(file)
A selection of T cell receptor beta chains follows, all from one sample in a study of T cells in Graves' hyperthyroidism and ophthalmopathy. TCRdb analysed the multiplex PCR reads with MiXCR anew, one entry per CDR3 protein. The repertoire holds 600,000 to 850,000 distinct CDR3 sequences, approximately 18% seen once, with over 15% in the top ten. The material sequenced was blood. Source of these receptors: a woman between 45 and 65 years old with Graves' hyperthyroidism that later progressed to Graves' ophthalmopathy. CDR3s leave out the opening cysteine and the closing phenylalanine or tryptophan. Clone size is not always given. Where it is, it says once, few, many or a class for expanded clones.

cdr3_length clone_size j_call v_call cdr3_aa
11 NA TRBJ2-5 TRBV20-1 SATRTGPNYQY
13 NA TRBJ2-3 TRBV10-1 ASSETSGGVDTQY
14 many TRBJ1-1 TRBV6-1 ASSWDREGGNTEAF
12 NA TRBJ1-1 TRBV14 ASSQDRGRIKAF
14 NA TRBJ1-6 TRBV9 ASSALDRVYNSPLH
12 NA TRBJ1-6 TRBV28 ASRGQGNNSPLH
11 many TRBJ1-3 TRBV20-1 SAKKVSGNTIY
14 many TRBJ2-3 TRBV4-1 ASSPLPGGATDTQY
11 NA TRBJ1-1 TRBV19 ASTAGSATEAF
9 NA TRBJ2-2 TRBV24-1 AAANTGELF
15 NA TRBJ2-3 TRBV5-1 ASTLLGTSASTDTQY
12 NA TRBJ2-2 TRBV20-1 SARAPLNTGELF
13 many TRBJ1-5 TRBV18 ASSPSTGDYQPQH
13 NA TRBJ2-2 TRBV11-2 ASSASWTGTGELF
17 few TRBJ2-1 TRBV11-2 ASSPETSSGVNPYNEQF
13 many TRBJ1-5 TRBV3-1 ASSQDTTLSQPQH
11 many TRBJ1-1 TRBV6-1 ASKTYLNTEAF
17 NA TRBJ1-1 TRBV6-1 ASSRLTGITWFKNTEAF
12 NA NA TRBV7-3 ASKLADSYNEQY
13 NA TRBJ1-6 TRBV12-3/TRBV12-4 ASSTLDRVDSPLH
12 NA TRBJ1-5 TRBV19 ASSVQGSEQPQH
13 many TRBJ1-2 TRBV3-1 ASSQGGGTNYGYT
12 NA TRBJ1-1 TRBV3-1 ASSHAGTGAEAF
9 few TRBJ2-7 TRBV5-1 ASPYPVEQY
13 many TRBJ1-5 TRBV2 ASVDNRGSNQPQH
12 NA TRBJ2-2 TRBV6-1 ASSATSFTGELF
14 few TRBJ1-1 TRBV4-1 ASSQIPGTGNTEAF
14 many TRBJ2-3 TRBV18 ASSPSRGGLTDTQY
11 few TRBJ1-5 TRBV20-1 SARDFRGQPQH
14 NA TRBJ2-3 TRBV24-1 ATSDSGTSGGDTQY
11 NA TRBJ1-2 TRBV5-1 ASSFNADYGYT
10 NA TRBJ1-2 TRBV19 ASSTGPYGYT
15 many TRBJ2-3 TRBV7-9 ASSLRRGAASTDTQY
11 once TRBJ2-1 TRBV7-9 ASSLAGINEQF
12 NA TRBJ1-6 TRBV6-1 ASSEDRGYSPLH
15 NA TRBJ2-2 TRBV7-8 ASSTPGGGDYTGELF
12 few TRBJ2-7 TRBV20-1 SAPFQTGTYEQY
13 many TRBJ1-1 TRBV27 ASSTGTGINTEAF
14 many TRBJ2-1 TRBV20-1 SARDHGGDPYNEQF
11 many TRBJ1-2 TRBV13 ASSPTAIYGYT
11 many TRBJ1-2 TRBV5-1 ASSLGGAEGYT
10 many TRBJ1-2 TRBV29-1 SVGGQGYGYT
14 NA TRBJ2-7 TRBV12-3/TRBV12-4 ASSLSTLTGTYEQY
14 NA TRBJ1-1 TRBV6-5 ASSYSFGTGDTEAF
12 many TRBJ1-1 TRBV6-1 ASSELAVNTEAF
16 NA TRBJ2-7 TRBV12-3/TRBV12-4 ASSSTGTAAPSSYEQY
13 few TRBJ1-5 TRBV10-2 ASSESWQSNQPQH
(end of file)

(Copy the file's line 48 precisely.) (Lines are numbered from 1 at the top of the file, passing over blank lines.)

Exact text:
16 NA TRBJ2-7 TRBV12-3/TRBV12-4 ASSSTGTAAPSSYEQY